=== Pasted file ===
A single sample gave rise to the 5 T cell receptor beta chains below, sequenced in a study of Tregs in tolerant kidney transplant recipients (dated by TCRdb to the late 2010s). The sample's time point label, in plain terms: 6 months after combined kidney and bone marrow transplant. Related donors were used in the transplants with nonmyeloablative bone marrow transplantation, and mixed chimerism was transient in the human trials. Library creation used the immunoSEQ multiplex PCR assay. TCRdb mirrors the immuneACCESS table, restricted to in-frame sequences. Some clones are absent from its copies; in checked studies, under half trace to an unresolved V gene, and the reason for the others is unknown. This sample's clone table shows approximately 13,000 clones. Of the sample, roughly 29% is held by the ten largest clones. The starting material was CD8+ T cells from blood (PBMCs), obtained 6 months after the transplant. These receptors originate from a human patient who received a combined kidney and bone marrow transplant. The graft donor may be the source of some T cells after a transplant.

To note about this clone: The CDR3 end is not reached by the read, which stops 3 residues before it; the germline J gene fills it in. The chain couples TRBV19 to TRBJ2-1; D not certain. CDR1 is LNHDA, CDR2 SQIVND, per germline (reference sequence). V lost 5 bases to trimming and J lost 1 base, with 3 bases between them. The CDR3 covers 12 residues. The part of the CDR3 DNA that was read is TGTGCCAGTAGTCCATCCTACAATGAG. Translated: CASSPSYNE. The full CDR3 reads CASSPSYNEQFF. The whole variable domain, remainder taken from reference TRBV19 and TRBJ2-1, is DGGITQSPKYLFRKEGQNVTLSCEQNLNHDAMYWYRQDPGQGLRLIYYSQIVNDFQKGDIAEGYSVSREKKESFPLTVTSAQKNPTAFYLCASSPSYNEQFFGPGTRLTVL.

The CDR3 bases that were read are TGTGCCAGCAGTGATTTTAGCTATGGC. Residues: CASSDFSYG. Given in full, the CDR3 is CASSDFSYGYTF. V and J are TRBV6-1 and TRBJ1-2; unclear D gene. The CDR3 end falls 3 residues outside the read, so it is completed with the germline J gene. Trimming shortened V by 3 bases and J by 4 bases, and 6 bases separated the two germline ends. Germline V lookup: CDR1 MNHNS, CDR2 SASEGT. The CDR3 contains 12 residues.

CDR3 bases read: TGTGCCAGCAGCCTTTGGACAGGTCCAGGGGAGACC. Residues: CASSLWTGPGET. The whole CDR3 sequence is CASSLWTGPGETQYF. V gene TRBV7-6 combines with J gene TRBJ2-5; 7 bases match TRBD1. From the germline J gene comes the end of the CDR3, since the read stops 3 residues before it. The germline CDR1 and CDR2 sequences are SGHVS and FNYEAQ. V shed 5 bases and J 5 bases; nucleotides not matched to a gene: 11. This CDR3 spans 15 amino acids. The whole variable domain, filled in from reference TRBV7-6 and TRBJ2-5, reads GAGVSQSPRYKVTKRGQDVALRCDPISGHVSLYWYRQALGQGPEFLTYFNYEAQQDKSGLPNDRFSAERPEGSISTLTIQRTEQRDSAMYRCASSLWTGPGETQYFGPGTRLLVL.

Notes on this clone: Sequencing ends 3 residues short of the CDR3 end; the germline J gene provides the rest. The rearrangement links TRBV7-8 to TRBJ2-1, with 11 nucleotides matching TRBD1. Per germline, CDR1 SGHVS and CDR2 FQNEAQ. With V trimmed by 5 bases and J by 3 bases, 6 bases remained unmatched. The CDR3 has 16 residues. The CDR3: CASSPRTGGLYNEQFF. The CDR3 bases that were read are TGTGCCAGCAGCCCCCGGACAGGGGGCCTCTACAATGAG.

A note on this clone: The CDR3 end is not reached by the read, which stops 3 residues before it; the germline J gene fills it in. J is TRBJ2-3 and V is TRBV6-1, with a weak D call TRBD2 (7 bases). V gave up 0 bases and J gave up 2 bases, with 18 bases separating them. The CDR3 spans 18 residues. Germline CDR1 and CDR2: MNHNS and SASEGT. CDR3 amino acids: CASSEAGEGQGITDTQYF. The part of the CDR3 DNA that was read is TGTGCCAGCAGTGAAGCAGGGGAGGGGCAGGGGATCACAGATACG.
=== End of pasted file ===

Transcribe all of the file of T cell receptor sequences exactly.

A single sample gave rise to the 5 T cell receptor beta chains below, sequenced in a study of Tregs in tolerant kidney transplant recipients (dated by TCRdb to the late 2010s). The sample's time point label, in plain terms: 6 months after combined kidney and bone marrow transplant. Related donors were used in the transplants with nonmyeloablative bone marrow transplantation, and mixed chimerism was transient in the human trials. Library creation used the immunoSEQ multiplex PCR assay. TCRdb mirrors the immuneACCESS table, restricted to in-frame sequences. Some clones are absent from its copies; in checked studies, under half trace to an unresolved V gene, and the reason for the others is unknown. This sample's clone table shows approximately 13,000 clones. Of the sample, roughly 29% is held by the ten largest clones. The starting material was CD8+ T cells from blood (PBMCs), obtained 6 months after the transplant. These receptors originate from a human patient who received a combined kidney and bone marrow transplant. The graft donor may be the source of some T cells after a transplant.

To note about this clone: The CDR3 end is not reached by the read, which stops 3 residues before it; the germline J gene fills it in. The chain couples TRBV19 to TRBJ2-1; D not certain. CDR1 is LNHDA, CDR2 SQIVND, per germline (reference sequence). V lost 5 bases to trimming and J lost 1 base, with 3 bases between them. The CDR3 covers 12 residues. The part of the CDR3 DNA that was read is TGTGCCAGTAGTCCATCCTACAATGAG. Translated: CASSPSYNE. The full CDR3 reads CASSPSYNEQFF. The whole variable domain, remainder taken from reference TRBV19 and TRBJ2-1, is DGGITQSPKYLFRKEGQNVTLSCEQNLNHDAMYWYRQDPGQGLRLIYYSQIVNDFQKGDIAEGYSVSREKKESFPLTVTSAQKNPTAFYLCASSPSYNEQFFGPGTRLTVL.

The CDR3 bases that were read are TGTGCCAGCAGTGATTTTAGCTATGGC. Residues: CASSDFSYG. Given in full, the CDR3 is CASSDFSYGYTF. V and J are TRBV6-1 and TRBJ1-2; unclear D gene. The CDR3 end falls 3 residues outside the read, so it is completed with the germline J gene. Trimming shortened V by 3 bases and J by 4 bases, and 6 bases separated the two germline ends. Germline V lookup: CDR1 MNHNS, CDR2 SASEGT. The CDR3 contains 12 residues.

CDR3 bases read: TGTGCCAGCAGCCTTTGGACAGGTCCAGGGGAGACC. Residues: CASSLWTGPGET. The whole CDR3 sequence is CASSLWTGPGETQYF. V gene TRBV7-6 combines with J gene TRBJ2-5; 7 bases match TRBD1. From the germline J gene comes the end of the CDR3, since the read stops 3 residues before it. The germline CDR1 and CDR2 sequences are SGHVS and FNYEAQ. V shed 5 bases and J 5 bases; nucleotides not matched to a gene: 11. This CDR3 spans 15 amino acids. The whole variable domain, filled in from reference TRBV7-6 and TRBJ2-5, reads GAGVSQSPRYKVTKRGQDVALRCDPISGHVSLYWYRQALGQGPEFLTYFNYEAQQDKSGLPNDRFSAERPEGSISTLTIQRTEQRDSAMYRCASSLWTGPGETQYFGPGTRLLVL.

Notes on this clone: Sequencing ends 3 residues short of the CDR3 end; the germline J gene provides the rest. The rearrangement links TRBV7-8 to TRBJ2-1, with 11 nucleotides matching TRBD1. Per germline, CDR1 SGHVS and CDR2 FQNEAQ. With V trimmed by 5 bases and J by 3 bases, 6 bases remained unmatched. The CDR3 has 16 residues. The CDR3: CASSPRTGGLYNEQFF. The CDR3 bases that were read are TGTGCCAGCAGCCCCCGGACAGGGGGCCTCTACAATGAG.

A note on this clone: The CDR3 end is not reached by the read, which stops 3 residues before it; the germline J gene fills it in. J is TRBJ2-3 and V is TRBV6-1, with a weak D call TRBD2 (7 bases). V gave up 0 bases and J gave up 2 bases, with 18 bases separating them. The CDR3 spans 18 residues. Germline CDR1 and CDR2: MNHNS and SASEGT. CDR3 amino acids: CASSEAGEGQGITDTQYF. The part of the CDR3 DNA that was read is TGTGCCAGCAGTGAAGCAGGGGAGGGGCAGGGGATCACAGATACG.